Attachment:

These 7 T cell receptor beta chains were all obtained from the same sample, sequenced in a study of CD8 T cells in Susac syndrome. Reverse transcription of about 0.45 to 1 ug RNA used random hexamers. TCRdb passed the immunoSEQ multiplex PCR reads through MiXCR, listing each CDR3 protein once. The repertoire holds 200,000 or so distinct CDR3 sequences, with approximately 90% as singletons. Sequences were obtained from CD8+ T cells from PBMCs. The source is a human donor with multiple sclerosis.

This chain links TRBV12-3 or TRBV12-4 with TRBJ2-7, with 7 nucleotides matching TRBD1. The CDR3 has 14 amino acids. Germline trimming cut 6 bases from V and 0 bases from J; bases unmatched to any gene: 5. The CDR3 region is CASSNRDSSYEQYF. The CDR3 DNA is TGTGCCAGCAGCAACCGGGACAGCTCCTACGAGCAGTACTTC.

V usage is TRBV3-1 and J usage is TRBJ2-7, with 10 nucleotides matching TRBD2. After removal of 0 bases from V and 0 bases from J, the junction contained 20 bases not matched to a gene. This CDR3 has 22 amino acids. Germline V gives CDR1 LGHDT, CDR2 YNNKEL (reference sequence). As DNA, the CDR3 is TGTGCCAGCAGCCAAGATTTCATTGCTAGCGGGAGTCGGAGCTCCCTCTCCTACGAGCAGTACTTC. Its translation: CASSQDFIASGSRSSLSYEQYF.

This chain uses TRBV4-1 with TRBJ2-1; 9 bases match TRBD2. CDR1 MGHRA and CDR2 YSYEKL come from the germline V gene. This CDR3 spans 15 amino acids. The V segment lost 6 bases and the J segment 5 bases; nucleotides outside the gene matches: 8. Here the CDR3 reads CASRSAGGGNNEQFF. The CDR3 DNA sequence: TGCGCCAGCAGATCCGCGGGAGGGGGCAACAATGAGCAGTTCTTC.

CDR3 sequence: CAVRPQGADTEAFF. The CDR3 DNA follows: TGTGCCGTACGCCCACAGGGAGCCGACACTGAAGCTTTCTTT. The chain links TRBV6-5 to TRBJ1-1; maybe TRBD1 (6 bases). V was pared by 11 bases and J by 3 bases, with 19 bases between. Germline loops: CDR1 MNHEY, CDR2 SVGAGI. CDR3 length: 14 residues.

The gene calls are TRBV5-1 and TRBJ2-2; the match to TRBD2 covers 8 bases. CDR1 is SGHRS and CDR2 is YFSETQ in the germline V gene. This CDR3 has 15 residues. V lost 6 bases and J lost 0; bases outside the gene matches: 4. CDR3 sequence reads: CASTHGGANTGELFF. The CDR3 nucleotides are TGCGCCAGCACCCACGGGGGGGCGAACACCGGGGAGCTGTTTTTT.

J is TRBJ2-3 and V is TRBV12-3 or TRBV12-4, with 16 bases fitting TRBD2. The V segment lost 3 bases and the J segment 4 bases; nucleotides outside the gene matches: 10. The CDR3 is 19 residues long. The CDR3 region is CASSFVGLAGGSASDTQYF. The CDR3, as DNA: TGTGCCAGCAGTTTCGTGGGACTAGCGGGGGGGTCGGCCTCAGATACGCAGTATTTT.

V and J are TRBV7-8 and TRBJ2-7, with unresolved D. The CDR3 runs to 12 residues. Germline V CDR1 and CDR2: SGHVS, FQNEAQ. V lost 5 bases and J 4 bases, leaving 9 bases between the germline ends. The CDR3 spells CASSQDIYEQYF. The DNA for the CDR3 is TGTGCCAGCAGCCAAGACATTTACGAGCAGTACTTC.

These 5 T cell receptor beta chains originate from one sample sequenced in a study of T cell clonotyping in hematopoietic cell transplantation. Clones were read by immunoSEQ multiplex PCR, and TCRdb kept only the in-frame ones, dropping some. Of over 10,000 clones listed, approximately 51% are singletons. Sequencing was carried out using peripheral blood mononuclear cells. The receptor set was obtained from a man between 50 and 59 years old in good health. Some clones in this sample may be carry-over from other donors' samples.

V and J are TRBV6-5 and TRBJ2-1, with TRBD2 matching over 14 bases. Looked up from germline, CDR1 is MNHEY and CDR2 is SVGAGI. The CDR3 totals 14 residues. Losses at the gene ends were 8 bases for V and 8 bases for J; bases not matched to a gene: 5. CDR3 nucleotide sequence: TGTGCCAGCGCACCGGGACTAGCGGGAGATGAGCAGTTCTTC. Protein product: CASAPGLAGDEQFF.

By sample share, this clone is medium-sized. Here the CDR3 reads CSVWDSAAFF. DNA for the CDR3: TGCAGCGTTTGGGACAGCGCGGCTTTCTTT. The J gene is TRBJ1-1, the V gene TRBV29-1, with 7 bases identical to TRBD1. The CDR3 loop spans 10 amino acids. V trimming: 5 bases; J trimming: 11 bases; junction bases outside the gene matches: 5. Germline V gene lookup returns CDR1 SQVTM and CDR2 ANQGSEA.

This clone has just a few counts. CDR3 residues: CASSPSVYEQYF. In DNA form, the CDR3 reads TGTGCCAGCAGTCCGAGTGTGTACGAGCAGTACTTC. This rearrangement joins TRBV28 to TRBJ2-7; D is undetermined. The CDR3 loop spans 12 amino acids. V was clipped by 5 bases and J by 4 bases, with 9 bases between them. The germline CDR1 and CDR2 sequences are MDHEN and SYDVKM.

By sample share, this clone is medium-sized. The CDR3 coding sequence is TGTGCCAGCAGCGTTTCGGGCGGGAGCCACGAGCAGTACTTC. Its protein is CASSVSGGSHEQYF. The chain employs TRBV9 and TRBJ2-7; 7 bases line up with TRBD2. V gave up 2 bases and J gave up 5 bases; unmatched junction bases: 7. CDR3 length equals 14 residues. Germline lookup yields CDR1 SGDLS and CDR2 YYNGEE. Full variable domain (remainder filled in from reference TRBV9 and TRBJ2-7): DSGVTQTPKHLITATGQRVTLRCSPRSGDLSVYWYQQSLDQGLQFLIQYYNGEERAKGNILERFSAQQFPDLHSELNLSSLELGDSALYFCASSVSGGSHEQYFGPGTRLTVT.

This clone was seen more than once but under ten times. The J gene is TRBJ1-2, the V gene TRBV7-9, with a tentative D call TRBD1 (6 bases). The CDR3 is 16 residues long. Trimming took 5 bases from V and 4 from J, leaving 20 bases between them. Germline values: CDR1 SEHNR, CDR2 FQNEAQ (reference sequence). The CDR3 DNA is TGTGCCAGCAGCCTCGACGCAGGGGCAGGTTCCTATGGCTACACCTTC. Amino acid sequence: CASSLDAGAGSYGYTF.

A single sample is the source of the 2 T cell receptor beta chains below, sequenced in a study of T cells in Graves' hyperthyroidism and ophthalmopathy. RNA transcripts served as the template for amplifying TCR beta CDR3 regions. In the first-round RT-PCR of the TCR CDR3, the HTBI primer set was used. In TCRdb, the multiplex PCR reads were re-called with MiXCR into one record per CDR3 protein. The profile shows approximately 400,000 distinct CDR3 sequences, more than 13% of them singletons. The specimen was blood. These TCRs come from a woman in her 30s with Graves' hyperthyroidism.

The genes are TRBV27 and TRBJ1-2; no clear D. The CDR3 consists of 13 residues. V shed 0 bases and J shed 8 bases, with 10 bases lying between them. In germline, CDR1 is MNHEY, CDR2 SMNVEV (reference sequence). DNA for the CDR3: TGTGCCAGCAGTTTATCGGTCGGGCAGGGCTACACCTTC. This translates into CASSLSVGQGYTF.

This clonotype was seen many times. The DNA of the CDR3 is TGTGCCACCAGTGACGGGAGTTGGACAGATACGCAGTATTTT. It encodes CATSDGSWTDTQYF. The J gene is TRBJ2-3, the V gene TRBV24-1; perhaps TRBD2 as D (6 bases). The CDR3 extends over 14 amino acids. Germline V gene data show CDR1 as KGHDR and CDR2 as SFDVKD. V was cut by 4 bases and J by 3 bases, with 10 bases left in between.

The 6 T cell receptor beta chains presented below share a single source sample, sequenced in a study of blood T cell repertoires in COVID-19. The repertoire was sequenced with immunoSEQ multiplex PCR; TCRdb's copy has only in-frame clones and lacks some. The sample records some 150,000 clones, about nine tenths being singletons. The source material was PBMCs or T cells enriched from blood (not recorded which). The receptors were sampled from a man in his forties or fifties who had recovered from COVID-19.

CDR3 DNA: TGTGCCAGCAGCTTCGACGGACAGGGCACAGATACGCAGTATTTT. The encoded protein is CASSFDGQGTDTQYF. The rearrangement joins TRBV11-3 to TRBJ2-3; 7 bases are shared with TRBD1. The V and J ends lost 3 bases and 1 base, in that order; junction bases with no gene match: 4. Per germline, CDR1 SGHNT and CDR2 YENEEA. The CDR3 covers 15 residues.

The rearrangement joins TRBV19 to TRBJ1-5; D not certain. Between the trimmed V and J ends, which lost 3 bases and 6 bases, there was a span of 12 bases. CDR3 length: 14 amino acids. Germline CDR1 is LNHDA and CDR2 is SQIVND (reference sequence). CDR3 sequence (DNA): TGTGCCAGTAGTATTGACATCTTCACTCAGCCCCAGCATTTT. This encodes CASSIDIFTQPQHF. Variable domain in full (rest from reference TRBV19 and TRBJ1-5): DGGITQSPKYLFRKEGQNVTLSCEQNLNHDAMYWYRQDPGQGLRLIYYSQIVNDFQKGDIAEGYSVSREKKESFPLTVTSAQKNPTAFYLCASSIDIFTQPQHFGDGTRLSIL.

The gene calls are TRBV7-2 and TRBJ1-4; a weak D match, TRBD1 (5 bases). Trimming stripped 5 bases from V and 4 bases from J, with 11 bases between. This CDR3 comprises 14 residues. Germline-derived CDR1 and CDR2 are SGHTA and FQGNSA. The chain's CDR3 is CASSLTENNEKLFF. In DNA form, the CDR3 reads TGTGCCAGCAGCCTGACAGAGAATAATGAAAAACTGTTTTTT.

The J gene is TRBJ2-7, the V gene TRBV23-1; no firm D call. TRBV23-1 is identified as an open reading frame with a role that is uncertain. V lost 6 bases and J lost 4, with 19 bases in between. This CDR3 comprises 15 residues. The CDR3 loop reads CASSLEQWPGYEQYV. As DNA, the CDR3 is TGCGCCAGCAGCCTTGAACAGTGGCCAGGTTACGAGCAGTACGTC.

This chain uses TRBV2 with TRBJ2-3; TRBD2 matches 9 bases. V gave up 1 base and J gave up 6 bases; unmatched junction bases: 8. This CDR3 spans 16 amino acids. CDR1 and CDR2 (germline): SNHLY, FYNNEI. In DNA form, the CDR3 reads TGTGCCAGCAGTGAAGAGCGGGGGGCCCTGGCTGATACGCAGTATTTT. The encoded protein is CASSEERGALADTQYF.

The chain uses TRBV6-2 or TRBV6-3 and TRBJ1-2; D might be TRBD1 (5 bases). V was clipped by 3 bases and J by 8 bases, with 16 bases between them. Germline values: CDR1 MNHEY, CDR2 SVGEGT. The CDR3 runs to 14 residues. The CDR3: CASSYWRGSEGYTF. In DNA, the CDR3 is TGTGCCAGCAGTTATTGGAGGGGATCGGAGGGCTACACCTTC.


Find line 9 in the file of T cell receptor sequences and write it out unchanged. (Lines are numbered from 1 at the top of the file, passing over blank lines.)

These 5 T cell receptor beta chains originate from one sample sequenced in a study of T cell clonotyping in hematopoietic cell transplantation. Clones were read by immunoSEQ multiplex PCR, and TCRdb kept only the in-frame ones, dropping some. Of over 10,000 clones listed, approximately 51% are singletons. Sequencing was carried out using peripheral blood mononuclear cells. The receptor set was obtained from a man between 50 and 59 years old in good health. Some clones in this sample may be carry-over from other donors' samples.